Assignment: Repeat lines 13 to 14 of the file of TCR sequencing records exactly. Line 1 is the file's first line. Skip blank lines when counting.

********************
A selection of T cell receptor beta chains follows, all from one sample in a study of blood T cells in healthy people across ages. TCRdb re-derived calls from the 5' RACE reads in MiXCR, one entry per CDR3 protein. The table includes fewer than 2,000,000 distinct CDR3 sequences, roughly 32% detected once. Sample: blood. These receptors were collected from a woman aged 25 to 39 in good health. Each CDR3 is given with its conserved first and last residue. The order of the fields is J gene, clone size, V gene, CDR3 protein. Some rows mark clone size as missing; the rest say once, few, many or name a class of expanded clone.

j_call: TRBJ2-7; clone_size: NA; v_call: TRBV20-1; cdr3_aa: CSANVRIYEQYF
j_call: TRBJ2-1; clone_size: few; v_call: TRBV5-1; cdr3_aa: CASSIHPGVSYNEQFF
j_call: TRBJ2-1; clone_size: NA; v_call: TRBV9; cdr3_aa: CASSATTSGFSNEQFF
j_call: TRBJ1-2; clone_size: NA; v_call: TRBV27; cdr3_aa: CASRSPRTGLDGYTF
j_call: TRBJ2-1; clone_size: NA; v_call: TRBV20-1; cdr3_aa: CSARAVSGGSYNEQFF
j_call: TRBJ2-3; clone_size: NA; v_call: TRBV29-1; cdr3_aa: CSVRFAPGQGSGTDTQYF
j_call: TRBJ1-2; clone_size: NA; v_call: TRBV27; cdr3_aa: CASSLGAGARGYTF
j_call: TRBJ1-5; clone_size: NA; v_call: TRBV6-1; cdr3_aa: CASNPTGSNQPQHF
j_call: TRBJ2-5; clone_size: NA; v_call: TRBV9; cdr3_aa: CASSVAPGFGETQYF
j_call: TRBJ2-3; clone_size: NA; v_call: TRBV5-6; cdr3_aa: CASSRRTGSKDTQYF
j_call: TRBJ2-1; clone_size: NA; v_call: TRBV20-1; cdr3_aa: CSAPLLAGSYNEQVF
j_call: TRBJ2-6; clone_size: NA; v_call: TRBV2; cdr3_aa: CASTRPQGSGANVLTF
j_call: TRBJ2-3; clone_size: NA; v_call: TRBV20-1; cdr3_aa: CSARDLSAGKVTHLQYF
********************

j_call: TRBJ2-6; clone_size: NA; v_call: TRBV2; cdr3_aa: CASTRPQGSGANVLTF
j_call: TRBJ2-3; clone_size: NA; v_call: TRBV20-1; cdr3_aa: CSARDLSAGKVTHLQYF